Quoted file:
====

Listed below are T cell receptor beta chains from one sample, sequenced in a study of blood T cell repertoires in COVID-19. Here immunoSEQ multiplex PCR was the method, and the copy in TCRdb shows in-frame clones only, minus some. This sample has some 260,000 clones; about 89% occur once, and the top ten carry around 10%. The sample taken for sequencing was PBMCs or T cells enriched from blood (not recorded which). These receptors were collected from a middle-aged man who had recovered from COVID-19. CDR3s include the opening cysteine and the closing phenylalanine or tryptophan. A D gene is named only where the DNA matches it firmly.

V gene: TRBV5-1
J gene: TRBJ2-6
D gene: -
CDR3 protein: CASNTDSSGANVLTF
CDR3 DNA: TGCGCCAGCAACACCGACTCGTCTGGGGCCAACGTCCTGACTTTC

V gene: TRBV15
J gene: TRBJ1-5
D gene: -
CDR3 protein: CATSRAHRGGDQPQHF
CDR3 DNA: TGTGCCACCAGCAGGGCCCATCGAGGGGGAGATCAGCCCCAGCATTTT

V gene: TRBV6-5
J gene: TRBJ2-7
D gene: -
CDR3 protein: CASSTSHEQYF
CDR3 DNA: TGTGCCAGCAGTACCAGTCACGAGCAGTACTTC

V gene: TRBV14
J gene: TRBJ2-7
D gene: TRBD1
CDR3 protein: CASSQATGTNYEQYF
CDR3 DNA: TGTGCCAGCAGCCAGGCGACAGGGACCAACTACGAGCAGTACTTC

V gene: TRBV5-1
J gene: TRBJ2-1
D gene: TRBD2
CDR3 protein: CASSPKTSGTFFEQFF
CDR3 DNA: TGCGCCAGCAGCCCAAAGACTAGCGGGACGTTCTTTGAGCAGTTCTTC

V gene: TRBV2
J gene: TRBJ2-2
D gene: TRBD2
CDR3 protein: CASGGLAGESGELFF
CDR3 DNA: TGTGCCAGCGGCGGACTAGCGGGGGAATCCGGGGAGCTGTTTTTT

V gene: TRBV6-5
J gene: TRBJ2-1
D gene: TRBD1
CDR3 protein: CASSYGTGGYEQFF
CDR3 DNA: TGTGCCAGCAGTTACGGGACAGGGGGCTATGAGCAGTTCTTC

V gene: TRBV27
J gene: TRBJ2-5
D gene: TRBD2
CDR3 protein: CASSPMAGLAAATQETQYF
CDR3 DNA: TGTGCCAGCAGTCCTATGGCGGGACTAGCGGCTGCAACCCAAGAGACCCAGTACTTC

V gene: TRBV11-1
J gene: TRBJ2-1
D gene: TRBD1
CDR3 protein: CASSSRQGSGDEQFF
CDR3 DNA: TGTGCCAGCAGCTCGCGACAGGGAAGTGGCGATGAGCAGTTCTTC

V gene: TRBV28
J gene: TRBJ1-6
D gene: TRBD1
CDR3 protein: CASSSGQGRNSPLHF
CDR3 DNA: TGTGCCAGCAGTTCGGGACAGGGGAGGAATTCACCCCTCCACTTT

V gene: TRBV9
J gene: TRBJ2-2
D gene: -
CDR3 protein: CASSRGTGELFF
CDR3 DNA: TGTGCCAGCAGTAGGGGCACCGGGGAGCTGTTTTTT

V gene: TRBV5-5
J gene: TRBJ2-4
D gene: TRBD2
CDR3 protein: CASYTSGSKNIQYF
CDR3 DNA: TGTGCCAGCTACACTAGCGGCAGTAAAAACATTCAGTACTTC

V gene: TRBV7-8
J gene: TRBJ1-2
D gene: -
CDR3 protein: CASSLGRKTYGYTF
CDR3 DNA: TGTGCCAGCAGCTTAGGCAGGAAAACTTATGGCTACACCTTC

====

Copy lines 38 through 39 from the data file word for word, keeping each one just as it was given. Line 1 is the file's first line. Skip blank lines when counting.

J gene: TRBJ2-5
D gene: TRBD2